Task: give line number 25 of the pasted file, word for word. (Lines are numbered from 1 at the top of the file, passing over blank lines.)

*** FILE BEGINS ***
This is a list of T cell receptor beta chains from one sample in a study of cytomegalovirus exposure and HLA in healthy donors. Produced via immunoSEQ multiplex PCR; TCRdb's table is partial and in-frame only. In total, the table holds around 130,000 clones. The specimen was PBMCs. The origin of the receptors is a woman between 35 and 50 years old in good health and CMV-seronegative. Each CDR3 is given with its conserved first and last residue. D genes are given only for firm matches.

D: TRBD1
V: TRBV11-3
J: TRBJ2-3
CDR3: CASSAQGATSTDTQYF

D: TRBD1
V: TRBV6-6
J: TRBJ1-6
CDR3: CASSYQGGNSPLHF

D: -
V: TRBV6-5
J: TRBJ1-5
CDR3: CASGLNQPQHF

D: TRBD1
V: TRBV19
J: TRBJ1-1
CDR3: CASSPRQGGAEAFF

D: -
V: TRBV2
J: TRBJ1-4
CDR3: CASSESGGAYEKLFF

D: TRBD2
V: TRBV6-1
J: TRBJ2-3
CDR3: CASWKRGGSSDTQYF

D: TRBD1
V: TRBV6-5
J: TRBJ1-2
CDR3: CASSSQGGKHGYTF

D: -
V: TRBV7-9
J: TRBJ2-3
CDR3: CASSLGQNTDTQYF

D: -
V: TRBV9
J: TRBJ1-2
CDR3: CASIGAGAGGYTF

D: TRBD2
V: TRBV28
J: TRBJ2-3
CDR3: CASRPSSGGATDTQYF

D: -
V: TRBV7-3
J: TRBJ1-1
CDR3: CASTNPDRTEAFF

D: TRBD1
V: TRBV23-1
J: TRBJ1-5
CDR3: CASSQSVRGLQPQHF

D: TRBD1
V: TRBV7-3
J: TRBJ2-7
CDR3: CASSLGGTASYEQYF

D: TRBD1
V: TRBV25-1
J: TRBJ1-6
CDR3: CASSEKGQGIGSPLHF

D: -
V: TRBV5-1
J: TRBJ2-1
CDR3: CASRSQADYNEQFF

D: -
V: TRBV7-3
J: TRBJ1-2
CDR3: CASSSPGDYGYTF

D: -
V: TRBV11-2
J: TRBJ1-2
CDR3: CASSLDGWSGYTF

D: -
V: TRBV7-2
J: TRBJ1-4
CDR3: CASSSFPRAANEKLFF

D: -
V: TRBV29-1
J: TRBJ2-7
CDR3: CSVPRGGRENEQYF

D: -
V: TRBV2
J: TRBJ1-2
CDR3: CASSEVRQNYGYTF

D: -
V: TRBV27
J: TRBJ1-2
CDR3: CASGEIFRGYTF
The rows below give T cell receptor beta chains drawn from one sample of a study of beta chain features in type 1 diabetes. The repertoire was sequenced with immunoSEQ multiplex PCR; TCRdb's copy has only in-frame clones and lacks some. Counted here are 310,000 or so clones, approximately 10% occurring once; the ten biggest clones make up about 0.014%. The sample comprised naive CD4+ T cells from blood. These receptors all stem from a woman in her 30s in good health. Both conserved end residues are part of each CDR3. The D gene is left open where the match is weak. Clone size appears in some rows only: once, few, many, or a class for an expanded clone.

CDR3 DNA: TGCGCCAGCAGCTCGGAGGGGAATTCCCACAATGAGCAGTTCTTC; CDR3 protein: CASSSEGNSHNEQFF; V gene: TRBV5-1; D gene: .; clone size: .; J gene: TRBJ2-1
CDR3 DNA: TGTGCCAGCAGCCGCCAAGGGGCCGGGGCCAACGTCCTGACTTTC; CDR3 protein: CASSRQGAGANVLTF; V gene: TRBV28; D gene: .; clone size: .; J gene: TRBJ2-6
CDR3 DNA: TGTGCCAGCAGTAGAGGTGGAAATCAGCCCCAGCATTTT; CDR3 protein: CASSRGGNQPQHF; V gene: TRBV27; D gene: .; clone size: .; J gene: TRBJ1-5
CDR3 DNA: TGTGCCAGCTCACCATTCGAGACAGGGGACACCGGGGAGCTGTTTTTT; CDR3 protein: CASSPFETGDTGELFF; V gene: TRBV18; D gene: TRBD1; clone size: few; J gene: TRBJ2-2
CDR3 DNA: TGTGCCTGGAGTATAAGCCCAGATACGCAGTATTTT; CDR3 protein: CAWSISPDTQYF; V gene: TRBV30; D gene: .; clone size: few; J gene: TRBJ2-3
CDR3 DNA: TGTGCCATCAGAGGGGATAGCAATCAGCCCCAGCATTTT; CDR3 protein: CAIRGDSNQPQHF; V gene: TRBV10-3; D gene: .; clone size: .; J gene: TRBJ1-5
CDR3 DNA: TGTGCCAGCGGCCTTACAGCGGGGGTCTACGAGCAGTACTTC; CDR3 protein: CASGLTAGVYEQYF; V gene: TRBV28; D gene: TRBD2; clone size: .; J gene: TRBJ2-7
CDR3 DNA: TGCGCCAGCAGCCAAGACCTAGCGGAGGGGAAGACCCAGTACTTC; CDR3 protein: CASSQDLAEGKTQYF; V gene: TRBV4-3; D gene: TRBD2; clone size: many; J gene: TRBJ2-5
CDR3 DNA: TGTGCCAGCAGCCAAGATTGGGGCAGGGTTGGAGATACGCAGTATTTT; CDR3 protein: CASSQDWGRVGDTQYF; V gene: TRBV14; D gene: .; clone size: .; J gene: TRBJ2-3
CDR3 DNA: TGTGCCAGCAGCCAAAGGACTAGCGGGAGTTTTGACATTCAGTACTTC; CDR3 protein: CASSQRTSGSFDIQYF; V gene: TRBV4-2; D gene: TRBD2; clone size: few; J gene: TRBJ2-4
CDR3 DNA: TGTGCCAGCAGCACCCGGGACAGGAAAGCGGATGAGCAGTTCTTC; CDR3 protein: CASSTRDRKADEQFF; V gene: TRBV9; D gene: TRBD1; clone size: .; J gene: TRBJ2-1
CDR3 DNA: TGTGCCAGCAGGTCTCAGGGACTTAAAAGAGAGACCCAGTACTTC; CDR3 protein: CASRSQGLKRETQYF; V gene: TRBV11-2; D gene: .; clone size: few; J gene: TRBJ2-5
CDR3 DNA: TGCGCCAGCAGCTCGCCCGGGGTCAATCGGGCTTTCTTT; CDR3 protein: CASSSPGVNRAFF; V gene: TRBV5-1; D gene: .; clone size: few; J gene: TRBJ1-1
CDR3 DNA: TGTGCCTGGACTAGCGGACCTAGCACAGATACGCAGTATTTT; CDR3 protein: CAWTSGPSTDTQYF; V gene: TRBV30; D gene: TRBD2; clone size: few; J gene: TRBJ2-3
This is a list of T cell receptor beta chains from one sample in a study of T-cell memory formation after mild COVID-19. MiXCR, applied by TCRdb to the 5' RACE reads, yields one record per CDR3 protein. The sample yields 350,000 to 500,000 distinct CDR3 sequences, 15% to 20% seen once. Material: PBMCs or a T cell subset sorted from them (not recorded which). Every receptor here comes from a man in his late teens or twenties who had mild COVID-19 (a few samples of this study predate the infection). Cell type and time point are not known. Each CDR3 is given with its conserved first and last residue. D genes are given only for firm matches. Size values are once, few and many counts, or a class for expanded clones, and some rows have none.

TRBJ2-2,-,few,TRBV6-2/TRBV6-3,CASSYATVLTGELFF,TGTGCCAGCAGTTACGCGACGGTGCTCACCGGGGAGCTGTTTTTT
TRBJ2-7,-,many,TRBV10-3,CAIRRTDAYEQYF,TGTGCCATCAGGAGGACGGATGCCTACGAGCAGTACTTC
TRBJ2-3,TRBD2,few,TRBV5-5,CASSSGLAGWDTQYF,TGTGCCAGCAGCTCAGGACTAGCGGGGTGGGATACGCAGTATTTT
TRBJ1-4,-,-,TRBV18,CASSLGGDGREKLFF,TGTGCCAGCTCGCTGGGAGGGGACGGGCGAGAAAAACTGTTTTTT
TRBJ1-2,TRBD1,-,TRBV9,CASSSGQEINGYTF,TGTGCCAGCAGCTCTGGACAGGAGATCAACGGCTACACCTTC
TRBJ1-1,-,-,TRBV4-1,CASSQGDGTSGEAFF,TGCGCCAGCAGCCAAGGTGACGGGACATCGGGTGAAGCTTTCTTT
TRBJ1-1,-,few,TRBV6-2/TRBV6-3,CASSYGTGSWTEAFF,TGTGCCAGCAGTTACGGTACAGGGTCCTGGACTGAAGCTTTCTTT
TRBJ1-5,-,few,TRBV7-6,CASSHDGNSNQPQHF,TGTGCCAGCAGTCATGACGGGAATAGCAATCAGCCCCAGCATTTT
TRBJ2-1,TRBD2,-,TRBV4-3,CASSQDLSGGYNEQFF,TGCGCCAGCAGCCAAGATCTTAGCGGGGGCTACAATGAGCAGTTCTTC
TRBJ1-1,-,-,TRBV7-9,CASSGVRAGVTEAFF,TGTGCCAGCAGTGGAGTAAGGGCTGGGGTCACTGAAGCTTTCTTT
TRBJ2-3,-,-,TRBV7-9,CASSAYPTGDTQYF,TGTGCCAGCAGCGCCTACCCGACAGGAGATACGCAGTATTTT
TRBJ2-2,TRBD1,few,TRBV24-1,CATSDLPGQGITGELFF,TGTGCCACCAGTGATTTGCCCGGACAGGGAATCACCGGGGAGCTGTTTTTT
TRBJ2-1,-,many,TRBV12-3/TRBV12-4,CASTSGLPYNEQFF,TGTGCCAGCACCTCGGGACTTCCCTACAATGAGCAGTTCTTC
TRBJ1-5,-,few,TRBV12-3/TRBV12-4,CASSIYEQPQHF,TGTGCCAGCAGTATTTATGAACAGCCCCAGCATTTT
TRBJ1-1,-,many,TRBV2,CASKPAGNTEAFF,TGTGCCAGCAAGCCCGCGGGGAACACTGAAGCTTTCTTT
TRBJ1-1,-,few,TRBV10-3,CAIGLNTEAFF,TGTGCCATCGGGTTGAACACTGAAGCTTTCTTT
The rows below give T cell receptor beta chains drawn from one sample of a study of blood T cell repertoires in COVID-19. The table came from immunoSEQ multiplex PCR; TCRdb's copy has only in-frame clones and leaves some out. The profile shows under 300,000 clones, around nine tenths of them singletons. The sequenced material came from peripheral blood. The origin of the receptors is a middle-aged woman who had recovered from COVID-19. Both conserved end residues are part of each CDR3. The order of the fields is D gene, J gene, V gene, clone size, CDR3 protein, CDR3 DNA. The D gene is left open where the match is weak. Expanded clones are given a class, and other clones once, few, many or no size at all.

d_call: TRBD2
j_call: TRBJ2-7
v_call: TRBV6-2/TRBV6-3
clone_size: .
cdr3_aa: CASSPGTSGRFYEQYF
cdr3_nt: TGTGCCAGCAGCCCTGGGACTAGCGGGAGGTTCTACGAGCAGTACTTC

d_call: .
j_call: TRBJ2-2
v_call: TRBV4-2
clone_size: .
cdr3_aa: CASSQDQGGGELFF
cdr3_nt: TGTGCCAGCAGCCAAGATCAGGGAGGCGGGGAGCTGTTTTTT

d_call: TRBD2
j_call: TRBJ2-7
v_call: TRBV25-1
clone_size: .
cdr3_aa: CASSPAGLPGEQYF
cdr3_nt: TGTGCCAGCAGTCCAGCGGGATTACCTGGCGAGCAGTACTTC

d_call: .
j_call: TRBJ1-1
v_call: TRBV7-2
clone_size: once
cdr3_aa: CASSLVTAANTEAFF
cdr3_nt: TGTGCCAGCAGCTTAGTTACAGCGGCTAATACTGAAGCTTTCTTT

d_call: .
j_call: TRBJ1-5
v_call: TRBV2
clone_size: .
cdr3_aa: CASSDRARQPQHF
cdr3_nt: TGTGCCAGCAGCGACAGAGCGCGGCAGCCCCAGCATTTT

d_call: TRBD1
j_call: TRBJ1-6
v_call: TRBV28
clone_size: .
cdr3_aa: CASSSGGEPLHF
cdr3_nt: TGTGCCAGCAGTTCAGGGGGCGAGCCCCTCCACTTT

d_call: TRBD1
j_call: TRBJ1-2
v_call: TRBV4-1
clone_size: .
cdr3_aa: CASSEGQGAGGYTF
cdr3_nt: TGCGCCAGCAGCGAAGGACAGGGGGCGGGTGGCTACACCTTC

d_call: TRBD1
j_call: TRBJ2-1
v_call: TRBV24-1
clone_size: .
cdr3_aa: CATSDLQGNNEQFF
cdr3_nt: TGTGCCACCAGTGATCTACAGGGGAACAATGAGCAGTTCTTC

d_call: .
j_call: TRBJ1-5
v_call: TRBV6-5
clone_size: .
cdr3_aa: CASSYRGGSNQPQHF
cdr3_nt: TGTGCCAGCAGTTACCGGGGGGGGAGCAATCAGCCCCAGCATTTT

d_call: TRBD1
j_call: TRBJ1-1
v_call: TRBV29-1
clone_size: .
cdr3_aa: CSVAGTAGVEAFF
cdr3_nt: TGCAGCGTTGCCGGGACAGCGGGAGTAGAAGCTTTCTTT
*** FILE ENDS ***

CDR3: CASWKRGGSSDTQYF